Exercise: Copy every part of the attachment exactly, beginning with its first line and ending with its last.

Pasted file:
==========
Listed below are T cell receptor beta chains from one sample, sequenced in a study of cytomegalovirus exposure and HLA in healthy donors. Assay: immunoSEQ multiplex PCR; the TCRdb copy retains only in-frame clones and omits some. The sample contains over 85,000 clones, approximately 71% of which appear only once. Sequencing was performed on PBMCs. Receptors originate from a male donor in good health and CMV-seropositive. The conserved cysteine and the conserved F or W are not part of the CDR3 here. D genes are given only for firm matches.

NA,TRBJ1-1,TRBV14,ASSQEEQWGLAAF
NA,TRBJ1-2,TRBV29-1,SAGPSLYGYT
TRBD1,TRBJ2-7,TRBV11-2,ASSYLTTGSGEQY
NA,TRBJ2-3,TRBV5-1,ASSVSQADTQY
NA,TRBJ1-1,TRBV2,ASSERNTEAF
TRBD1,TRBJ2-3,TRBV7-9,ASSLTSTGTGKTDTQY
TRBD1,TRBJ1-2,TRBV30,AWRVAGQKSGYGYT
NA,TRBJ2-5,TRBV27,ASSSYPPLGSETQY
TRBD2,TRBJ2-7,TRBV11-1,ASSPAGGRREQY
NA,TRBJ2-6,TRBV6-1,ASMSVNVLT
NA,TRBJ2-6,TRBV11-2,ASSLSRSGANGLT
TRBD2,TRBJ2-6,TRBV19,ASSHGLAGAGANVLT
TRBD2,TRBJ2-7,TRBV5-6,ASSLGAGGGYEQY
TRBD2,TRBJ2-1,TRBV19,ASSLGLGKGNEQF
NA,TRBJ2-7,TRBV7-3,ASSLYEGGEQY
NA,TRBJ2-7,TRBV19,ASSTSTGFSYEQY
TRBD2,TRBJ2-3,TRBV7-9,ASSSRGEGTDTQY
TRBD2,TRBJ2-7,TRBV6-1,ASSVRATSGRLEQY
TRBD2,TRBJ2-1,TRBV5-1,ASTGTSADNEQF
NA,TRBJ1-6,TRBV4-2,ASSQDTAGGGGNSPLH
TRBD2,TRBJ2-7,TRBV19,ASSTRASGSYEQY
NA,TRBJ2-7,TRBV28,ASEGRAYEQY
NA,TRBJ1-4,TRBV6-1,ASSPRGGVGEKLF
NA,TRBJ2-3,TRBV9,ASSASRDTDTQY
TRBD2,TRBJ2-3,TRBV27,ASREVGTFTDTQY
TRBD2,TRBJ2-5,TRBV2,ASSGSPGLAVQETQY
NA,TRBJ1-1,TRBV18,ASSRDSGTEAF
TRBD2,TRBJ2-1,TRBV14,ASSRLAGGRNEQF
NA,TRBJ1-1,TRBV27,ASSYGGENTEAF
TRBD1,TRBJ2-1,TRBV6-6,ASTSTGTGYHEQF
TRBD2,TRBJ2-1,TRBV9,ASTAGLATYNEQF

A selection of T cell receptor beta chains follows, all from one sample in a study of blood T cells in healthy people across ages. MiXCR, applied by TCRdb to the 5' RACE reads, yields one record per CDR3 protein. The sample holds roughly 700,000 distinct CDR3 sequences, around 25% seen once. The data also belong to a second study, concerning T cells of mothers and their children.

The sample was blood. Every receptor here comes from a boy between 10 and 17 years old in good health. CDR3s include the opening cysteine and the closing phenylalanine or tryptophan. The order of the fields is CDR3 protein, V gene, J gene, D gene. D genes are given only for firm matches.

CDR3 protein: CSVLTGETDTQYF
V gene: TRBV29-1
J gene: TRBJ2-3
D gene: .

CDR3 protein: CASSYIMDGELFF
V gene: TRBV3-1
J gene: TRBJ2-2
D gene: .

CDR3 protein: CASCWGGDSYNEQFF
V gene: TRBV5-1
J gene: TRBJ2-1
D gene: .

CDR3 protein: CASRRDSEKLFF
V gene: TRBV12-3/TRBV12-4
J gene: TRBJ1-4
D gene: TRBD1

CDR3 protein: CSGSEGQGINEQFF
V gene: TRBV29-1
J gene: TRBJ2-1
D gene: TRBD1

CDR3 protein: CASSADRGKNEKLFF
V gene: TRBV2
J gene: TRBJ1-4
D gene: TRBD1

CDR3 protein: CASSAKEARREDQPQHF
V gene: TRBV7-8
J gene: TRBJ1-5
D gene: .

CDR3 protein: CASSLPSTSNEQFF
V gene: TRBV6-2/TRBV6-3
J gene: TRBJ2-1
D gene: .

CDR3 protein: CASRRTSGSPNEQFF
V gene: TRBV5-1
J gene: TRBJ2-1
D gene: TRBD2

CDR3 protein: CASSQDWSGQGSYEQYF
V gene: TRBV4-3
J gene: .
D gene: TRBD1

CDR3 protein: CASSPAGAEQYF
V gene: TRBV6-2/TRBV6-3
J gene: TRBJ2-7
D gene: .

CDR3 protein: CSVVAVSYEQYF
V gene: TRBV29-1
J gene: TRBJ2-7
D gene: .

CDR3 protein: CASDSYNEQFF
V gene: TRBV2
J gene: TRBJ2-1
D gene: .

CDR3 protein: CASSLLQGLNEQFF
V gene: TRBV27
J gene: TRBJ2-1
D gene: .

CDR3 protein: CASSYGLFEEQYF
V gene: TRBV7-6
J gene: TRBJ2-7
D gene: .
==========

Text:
Listed below are T cell receptor beta chains from one sample, sequenced in a study of cytomegalovirus exposure and HLA in healthy donors. Assay: immunoSEQ multiplex PCR; the TCRdb copy retains only in-frame clones and omits some. The sample contains over 85,000 clones, approximately 71% of which appear only once. Sequencing was performed on PBMCs. Receptors originate from a male donor in good health and CMV-seropositive. The conserved cysteine and the conserved F or W are not part of the CDR3 here. D genes are given only for firm matches.

NA,TRBJ1-1,TRBV14,ASSQEEQWGLAAF
NA,TRBJ1-2,TRBV29-1,SAGPSLYGYT
TRBD1,TRBJ2-7,TRBV11-2,ASSYLTTGSGEQY
NA,TRBJ2-3,TRBV5-1,ASSVSQADTQY
NA,TRBJ1-1,TRBV2,ASSERNTEAF
TRBD1,TRBJ2-3,TRBV7-9,ASSLTSTGTGKTDTQY
TRBD1,TRBJ1-2,TRBV30,AWRVAGQKSGYGYT
NA,TRBJ2-5,TRBV27,ASSSYPPLGSETQY
TRBD2,TRBJ2-7,TRBV11-1,ASSPAGGRREQY
NA,TRBJ2-6,TRBV6-1,ASMSVNVLT
NA,TRBJ2-6,TRBV11-2,ASSLSRSGANGLT
TRBD2,TRBJ2-6,TRBV19,ASSHGLAGAGANVLT
TRBD2,TRBJ2-7,TRBV5-6,ASSLGAGGGYEQY
TRBD2,TRBJ2-1,TRBV19,ASSLGLGKGNEQF
NA,TRBJ2-7,TRBV7-3,ASSLYEGGEQY
NA,TRBJ2-7,TRBV19,ASSTSTGFSYEQY
TRBD2,TRBJ2-3,TRBV7-9,ASSSRGEGTDTQY
TRBD2,TRBJ2-7,TRBV6-1,ASSVRATSGRLEQY
TRBD2,TRBJ2-1,TRBV5-1,ASTGTSADNEQF
NA,TRBJ1-6,TRBV4-2,ASSQDTAGGGGNSPLH
TRBD2,TRBJ2-7,TRBV19,ASSTRASGSYEQY
NA,TRBJ2-7,TRBV28,ASEGRAYEQY
NA,TRBJ1-4,TRBV6-1,ASSPRGGVGEKLF
NA,TRBJ2-3,TRBV9,ASSASRDTDTQY
TRBD2,TRBJ2-3,TRBV27,ASREVGTFTDTQY
TRBD2,TRBJ2-5,TRBV2,ASSGSPGLAVQETQY
NA,TRBJ1-1,TRBV18,ASSRDSGTEAF
TRBD2,TRBJ2-1,TRBV14,ASSRLAGGRNEQF
NA,TRBJ1-1,TRBV27,ASSYGGENTEAF
TRBD1,TRBJ2-1,TRBV6-6,ASTSTGTGYHEQF
TRBD2,TRBJ2-1,TRBV9,ASTAGLATYNEQF

A selection of T cell receptor beta chains follows, all from one sample in a study of blood T cells in healthy people across ages. MiXCR, applied by TCRdb to the 5' RACE reads, yields one record per CDR3 protein. The sample holds roughly 700,000 distinct CDR3 sequences, around 25% seen once. The data also belong to a second study, concerning T cells of mothers and their children.

The sample was blood. Every receptor here comes from a boy between 10 and 17 years old in good health. CDR3s include the opening cysteine and the closing phenylalanine or tryptophan. The order of the fields is CDR3 protein, V gene, J gene, D gene. D genes are given only for firm matches.

CDR3 protein: CSVLTGETDTQYF
V gene: TRBV29-1
J gene: TRBJ2-3
D gene: .

CDR3 protein: CASSYIMDGELFF
V gene: TRBV3-1
J gene: TRBJ2-2
D gene: .

CDR3 protein: CASCWGGDSYNEQFF
V gene: TRBV5-1
J gene: TRBJ2-1
D gene: .

CDR3 protein: CASRRDSEKLFF
V gene: TRBV12-3/TRBV12-4
J gene: TRBJ1-4
D gene: TRBD1

CDR3 protein: CSGSEGQGINEQFF
V gene: TRBV29-1
J gene: TRBJ2-1
D gene: TRBD1

CDR3 protein: CASSADRGKNEKLFF
V gene: TRBV2
J gene: TRBJ1-4
D gene: TRBD1

CDR3 protein: CASSAKEARREDQPQHF
V gene: TRBV7-8
J gene: TRBJ1-5
D gene: .

CDR3 protein: CASSLPSTSNEQFF
V gene: TRBV6-2/TRBV6-3
J gene: TRBJ2-1
D gene: .

CDR3 protein: CASRRTSGSPNEQFF
V gene: TRBV5-1
J gene: TRBJ2-1
D gene: TRBD2

CDR3 protein: CASSQDWSGQGSYEQYF
V gene: TRBV4-3
J gene: .
D gene: TRBD1

CDR3 protein: CASSPAGAEQYF
V gene: TRBV6-2/TRBV6-3
J gene: TRBJ2-7
D gene: .

CDR3 protein: CSVVAVSYEQYF
V gene: TRBV29-1
J gene: TRBJ2-7
D gene: .

CDR3 protein: CASDSYNEQFF
V gene: TRBV2
J gene: TRBJ2-1
D gene: .

CDR3 protein: CASSLLQGLNEQFF
V gene: TRBV27
J gene: TRBJ2-1
D gene: .

CDR3 protein: CASSYGLFEEQYF
V gene: TRBV7-6
J gene: TRBJ2-7
D gene: .